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What is a digital euro?

Summary:
From Norbert Häring Deposits at banks that are denominated in euro and can be used for all sorts of digital payments are already in existence. However, these deposits legally are only loans from the depositors to the banks which confer the right to be paid back with real money, i.e. physical euros issued by the central bank. A genuine digital euro would be digital money from the central bank. So far, only banks have access to digital central bank money. They have account balances at the central bank through which they effect payment transactions among themselves. The main innovation of digital central bank money (for everyone) would be that everyone would have direct or indirect access to such central bank money, and could use it for digital payment transactions. There are two ways to

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from Norbert Häring

Deposits at banks that are denominated in euro and can be used for all sorts of digital payments are already in existence. However, these deposits legally are only loans from the depositors to the banks which confer the right to be paid back with real money, i.e. physical euros issued by the central bank. A genuine digital euro would be digital money from the central bank.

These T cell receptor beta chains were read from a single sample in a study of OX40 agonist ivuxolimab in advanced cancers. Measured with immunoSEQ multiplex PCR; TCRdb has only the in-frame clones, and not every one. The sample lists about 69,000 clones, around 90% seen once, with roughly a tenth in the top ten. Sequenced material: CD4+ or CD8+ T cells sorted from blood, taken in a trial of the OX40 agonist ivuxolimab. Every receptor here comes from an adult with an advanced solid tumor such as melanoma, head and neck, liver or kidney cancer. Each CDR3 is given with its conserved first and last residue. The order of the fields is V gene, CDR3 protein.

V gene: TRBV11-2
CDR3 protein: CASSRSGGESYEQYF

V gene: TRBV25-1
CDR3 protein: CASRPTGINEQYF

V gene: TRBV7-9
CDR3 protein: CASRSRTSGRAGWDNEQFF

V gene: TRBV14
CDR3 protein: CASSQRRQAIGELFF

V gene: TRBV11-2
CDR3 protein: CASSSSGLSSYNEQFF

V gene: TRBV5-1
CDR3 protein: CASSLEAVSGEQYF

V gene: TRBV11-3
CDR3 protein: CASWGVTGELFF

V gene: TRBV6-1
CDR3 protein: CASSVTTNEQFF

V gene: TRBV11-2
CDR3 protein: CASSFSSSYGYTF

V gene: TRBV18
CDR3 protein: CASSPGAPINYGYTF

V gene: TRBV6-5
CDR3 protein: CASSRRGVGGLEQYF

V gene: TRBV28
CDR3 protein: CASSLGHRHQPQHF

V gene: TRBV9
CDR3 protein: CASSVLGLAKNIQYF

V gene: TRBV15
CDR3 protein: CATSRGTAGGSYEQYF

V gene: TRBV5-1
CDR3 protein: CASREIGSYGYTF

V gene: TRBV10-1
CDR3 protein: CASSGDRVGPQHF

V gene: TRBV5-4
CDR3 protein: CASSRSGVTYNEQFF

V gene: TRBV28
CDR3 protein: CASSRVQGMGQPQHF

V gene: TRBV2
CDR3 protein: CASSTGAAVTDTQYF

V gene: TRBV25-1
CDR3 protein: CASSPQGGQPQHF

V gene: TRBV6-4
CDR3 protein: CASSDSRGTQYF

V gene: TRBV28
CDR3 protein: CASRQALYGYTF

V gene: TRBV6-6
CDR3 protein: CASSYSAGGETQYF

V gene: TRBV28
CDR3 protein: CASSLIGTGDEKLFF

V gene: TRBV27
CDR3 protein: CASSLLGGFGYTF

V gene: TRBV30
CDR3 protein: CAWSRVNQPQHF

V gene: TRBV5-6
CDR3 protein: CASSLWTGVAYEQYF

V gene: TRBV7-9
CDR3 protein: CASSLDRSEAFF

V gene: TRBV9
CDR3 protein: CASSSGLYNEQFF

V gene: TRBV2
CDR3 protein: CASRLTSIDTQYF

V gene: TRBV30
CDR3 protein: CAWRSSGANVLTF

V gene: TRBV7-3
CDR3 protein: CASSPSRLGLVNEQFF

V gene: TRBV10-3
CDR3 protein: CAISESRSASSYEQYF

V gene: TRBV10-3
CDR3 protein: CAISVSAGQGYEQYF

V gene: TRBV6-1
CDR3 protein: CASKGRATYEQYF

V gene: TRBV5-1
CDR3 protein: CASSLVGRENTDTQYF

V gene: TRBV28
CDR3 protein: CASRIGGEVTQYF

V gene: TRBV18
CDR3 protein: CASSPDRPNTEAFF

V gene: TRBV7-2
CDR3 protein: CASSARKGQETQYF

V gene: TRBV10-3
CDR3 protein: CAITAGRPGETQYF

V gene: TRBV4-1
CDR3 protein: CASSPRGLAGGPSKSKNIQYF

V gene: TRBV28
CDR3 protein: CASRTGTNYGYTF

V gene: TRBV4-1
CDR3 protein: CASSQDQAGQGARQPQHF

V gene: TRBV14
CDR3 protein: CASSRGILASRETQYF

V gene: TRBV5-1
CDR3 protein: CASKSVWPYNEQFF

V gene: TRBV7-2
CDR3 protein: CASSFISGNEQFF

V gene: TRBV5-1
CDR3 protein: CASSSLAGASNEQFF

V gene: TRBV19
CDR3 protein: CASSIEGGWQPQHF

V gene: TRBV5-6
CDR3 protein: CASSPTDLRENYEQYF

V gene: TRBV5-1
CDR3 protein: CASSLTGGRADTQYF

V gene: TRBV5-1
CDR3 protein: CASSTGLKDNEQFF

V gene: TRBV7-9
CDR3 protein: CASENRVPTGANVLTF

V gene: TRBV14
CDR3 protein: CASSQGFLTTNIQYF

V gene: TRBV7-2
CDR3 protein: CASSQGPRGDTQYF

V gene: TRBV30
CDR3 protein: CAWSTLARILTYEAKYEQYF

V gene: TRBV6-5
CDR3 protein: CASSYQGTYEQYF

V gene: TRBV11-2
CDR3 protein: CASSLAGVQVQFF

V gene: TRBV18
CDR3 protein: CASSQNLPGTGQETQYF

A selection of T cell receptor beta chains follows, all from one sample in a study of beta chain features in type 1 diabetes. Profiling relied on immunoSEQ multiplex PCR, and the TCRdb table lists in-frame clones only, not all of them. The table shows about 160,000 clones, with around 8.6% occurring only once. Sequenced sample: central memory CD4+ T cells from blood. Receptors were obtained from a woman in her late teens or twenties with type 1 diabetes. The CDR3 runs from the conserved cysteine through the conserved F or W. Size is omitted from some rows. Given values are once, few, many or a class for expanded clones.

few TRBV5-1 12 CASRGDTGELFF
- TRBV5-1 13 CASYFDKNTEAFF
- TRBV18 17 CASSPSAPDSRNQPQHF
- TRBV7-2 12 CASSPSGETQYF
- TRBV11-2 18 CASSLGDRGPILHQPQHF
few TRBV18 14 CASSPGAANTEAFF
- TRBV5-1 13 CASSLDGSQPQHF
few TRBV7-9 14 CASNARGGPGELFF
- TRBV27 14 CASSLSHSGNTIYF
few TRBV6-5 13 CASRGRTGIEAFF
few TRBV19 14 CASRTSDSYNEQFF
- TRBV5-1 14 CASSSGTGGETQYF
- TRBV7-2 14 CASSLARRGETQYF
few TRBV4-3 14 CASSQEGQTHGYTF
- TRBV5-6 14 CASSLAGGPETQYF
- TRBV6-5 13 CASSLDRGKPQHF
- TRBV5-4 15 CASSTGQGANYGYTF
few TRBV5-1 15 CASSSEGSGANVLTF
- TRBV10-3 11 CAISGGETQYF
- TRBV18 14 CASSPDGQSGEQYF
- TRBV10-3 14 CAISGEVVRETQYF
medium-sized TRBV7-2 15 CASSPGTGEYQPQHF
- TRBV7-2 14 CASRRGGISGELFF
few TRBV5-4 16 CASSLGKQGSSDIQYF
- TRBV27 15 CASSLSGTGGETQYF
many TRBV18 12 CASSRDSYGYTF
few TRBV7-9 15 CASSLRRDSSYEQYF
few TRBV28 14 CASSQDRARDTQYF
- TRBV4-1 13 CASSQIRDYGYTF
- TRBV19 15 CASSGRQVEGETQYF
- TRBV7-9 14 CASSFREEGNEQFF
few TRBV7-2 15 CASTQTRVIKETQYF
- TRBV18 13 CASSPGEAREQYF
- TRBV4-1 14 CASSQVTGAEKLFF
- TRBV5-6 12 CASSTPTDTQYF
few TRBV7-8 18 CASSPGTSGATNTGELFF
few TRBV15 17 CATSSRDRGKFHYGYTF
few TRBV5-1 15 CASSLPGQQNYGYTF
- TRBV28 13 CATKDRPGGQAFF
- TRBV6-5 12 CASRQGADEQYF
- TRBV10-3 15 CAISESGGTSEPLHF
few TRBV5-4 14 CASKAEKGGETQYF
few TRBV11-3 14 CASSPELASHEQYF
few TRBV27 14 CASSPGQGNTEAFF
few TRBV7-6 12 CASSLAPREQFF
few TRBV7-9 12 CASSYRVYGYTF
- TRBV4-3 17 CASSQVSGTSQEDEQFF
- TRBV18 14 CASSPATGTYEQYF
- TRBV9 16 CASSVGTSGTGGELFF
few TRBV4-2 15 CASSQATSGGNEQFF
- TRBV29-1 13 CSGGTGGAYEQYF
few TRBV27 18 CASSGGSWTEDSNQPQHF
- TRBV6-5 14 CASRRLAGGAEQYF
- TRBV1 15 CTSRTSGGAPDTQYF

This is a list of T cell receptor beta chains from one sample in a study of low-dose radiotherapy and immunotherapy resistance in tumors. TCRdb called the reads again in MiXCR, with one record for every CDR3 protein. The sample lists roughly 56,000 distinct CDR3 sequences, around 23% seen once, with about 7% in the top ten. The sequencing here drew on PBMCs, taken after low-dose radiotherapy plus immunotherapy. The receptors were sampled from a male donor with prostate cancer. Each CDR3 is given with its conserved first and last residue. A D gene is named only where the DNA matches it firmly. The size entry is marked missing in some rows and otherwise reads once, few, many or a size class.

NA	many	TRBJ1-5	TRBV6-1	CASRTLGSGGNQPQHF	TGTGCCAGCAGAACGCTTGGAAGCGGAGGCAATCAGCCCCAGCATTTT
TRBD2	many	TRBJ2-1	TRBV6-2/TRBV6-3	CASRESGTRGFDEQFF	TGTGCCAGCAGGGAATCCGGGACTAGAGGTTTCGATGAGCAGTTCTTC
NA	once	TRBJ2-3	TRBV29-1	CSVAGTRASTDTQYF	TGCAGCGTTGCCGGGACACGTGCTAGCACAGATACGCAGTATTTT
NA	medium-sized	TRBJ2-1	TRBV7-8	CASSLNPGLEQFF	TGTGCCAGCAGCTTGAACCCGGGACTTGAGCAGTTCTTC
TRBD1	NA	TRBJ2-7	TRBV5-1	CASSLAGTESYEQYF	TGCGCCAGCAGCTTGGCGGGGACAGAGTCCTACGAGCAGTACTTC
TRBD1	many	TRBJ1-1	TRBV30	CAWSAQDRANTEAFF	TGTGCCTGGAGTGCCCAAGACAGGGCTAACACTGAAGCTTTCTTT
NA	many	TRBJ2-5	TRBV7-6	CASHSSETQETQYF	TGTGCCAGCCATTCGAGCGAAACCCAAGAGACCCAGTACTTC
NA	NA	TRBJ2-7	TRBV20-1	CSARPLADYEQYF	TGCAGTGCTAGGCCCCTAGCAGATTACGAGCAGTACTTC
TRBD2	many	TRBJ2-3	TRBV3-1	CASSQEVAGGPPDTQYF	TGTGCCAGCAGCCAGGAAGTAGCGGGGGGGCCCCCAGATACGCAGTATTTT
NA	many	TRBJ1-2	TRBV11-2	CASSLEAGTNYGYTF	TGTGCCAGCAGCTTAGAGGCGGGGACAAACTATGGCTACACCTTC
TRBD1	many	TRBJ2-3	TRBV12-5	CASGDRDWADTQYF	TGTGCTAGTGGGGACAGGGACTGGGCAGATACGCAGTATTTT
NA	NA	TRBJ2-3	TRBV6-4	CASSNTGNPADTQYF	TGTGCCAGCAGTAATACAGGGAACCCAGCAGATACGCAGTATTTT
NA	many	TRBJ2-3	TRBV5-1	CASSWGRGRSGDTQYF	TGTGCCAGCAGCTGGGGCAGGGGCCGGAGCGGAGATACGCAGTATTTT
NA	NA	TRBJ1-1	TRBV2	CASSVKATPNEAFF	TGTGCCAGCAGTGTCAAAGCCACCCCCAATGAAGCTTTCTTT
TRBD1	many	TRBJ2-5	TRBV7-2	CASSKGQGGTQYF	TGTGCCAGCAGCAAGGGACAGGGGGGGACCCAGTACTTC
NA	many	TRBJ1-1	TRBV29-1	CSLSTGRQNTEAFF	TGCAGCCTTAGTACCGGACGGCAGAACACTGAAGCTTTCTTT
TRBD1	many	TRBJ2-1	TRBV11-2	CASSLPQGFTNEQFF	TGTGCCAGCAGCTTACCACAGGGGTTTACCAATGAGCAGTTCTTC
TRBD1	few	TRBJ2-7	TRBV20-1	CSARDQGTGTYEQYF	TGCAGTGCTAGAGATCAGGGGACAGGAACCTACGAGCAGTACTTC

So far, only banks have access to digital central bank money. They have account balances at the central bank through which they effect payment transactions among themselves. The main innovation of digital central bank money (for everyone) would be that everyone would have direct or indirect access to such central bank money, and could use it for digital payment transactions. There are two ways to achieve this:

  1. Everyone gets an account at the central bank for payment transactions. The balances on this account are exchangeable on a one-to-one basis with balances at commercial banks or cash. Like cash, these balances are not at risk of insolvency because the central bank is behind them.
  2. Alternatively, citizens would have special accounts at commercial banks for digital central bank money. Unlike normal bank deposits, the balance on these accounts is not a loan to the bank, but an escrow account. The account holder is the owner of the money on it, the bank only manages it as a service provider. If these accounts exist, the digital central bank money can be transfered from some commercial bank’s central bank account to a private CBDC-account at a commercial bank.

If the central bank would want to protect financial privacy of citizens, it could offer the possibility to load the digital euros onto anonymous electronic wallets or cards that can be used to make anonymous payments. That sounds good and it could be. But there is a big downside. It will not happen.

http://www.paecon.net/PAEReview/issue94/Haering94.pdf

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